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U.S. Supreme Court,
Ethics/Professional Responsibility

May 25, 2022

Why now does it seem like the fall of SCOTUS?

The further irony here is the historical conduct of Thomas as a member of this bench: Maintaining a low public profile, almost to the extent of being a “fly on the wall” rather than stepping up front to orally assert himself and his views. All bets are now off.

A. Marco Turk

Emeritus Professor, CSU Dominguez Hills


A. Marco Turk is a contributing writer, professor emeritus and former director of the Negotiation, Conflict Resolution and Peacebuilding program at CSU Dominguez Hills, and currently adjunct professor of law, Straus Institute for Dispute Resolution, Pepperdine University Caruso School of Law.

In an unsuccessful attempt to assist overturning the 2020 presidential election, Virginia (Ginni) Thomas, wife of SCOTUS Associate Justice Clarence Thomas, urged Arizona GOP lawmakers to use their "Constitutional power and authority" to join the effort to "protect the integrity of our elections" and choose their own slate of electors.

The irony of her justification was: "Never before in our nation's history have our elections been so threatened by fraud and unconstitutional procedures." She might look in the mirror.

In defense of her actions, Ms. Thomas has explained that she and her husband "keep their work separate." In turn, he has called out Chief Justice John Roberts as SCOTUS moves ever closer to overturning Roe v. Wade, the word being that Roberts is attempting to try a more moderate approach to what Thomas and the other like-minded justices are trying to ram through.

Roberts and Thomas appear to be engaged in an historic struggle of epic proportions over a current abortion case (Dobbs v. Jackson Women's Health Organization) that could set Roe on its heels, obliterating the case nationwide and dragging the image of the Court through the mud of controversy, further diminishing its respect in the public eye.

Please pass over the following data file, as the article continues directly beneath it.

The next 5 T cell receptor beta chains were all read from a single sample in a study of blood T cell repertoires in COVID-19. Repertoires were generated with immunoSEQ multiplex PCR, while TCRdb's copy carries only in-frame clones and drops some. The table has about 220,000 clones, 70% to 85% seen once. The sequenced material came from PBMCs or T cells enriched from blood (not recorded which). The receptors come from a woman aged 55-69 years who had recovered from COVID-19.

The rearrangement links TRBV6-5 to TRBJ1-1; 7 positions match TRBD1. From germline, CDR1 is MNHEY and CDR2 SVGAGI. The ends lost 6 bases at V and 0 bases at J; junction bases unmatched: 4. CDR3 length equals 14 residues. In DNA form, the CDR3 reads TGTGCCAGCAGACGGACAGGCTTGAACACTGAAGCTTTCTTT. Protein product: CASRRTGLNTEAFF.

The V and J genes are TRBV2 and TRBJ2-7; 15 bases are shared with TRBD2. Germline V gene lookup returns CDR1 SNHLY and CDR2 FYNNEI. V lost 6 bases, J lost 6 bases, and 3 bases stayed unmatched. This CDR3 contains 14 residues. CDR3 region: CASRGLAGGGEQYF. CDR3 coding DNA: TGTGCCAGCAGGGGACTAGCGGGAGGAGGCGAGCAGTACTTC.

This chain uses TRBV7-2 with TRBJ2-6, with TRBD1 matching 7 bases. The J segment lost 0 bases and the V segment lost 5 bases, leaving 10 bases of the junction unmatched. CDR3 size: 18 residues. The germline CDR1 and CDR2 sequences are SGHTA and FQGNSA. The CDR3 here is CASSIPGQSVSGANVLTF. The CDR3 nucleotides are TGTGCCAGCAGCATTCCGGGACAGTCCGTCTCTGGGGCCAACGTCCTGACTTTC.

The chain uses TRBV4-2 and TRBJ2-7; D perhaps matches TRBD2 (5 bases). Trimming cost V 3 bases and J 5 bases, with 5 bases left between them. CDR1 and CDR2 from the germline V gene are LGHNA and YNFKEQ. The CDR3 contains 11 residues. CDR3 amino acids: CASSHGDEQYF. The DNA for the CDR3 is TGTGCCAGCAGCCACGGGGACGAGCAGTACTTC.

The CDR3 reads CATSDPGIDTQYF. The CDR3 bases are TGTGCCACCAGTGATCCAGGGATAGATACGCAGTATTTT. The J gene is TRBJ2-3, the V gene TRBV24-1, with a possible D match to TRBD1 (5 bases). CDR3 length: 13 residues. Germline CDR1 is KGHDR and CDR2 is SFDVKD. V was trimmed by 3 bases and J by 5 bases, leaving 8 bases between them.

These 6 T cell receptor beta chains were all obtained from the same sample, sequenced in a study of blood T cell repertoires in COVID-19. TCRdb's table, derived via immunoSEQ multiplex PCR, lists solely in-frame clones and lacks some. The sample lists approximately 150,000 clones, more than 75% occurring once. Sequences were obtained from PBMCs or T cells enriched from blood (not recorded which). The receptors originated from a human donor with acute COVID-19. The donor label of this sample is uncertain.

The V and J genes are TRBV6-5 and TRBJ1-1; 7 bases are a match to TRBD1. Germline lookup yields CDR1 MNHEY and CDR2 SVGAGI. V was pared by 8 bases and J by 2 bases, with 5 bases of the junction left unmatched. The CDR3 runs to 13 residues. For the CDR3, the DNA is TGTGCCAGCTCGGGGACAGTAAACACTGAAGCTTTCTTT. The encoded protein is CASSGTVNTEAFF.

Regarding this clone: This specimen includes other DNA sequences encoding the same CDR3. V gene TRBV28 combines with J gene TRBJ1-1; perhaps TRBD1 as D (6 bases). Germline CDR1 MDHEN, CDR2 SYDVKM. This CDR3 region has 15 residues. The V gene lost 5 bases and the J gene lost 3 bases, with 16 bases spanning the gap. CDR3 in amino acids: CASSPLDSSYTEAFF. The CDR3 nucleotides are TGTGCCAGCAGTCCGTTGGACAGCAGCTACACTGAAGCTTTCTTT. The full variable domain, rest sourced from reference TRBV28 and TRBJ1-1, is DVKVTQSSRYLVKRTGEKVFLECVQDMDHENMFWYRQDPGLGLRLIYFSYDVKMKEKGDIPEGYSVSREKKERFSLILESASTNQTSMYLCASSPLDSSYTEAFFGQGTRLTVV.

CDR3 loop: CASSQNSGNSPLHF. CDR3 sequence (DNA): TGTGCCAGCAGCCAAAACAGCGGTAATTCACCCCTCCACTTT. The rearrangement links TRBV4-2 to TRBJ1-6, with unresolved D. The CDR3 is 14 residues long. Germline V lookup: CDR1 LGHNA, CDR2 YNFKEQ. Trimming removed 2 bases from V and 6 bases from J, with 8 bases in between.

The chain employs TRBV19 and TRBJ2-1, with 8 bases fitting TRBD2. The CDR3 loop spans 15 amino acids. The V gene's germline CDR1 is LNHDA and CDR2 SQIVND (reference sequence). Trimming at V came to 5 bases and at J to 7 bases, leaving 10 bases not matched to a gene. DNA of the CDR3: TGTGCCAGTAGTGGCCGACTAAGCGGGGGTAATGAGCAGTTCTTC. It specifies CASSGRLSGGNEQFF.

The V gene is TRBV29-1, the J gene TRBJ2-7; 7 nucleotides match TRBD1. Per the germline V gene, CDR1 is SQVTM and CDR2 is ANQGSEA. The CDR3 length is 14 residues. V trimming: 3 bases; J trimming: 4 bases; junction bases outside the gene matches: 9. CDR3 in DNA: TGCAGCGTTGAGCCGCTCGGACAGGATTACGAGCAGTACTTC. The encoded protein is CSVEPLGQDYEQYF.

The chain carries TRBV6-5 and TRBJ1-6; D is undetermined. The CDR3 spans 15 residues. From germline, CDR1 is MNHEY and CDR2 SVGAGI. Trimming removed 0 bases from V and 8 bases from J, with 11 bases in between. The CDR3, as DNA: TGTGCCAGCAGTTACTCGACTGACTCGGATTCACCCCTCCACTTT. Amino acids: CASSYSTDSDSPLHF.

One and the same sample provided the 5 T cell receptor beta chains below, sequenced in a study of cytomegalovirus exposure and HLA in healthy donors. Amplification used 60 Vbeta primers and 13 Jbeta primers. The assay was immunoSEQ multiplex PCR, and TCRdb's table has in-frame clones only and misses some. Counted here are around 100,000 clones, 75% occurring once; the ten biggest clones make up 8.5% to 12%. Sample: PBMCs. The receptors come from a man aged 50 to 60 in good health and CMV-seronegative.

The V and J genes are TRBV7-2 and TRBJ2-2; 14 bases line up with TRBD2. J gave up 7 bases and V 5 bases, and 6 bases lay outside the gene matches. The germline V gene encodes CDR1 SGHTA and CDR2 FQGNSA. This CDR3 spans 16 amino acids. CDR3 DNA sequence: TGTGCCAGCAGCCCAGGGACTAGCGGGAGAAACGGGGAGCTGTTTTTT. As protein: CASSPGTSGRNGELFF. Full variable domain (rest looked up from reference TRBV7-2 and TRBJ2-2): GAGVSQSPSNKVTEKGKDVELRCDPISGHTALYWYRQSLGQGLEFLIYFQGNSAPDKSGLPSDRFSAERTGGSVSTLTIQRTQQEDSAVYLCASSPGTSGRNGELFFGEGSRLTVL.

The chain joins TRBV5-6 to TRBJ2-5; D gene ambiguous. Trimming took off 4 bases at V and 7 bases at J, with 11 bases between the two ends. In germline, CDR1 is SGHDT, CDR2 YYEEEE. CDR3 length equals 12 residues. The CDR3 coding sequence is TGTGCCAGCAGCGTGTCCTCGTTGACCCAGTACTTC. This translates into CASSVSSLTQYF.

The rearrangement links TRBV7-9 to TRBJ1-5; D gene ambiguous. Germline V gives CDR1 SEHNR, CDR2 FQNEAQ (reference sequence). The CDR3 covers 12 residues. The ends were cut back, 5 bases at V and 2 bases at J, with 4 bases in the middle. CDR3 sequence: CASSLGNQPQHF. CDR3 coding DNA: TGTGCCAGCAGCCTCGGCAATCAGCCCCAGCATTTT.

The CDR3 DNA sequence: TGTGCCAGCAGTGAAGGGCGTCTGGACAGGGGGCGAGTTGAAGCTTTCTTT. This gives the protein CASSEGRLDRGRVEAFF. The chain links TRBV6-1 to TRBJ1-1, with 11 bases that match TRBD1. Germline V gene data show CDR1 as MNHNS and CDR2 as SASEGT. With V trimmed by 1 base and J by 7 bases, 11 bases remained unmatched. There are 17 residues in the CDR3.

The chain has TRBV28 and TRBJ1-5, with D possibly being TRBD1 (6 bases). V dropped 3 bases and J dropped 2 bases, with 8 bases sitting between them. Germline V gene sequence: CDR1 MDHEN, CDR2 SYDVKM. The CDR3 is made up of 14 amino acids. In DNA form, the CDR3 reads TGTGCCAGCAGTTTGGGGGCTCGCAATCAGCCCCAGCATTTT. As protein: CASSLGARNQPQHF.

We are witnessing remarks suggesting Thomas' new antagonism towards Roberts is emphasizing the uncertainty regarding the ultimate ruling in Dobbs. The institutional approach practiced by Roberts makes him the one justice who might generate a compromise opinion that stops short of completely overturning Roe, at least for the time being. That would prevent Thomas from achieving his long-term goal of obliterating Roe, enabling Roberts to continue exercising his prerogative as chief justice and retain control in the management of his court as he sees fit, albeit divided.

The further irony here is the historical conduct of Thomas as a member of this bench: Maintaining a low public profile, almost to the extent of being a "fly on the wall" rather than stepping up front to orally assert himself and his views. All bets are now off.

My initial startling discovery of the "former" Thomas, when I participated as a sponsor in the induction ceremony for new admittees to practice before SCOTUS, was far different.

As a member of the SCOTUS Bar, I was present to move the admission of a close friend to practice before the Court. Astounded to observe Thomas appearing almost as if he were asleep, there in his black robe with eyes pointed downward, I experienced my first and last appearance before the Court. Roberts, on the other hand, was giving me a welcoming smile and fully engaged in the process as I presented my friend and moved her admission to practice before the Court.

It was not until perhaps the arrival of Neil Gorsuch years later, but definitely with the addition of Brett Kavanaugh and Amy Coney Barrett, that Thomas seemed to awaken and participate, asserting himself, leading to the now open conflict with Roberts.

Historically, SCOTUS has been the "center and heartbeat" of our judicial branch of government. We expect those who occupy its nine chairs constituting that bench to be thoroughly familiar with the details of our Constitution and its interrelationship with our citizens, without prejudice or regard for their own personal politics and agendas.

Notwithstanding the best laid plans, on more than one occasion over the years SCOTUS has generated strong resistance from certain segments of our population. Irrespective of that periodic rebellion, SCOTUS has consistently resolved the issues before it, even if not always popular.

The work by the historically interchangeable individuals, who have occupied those nine seats over the years since its creation, has represented a variety of the most history-changing moments since the founding of our democracy.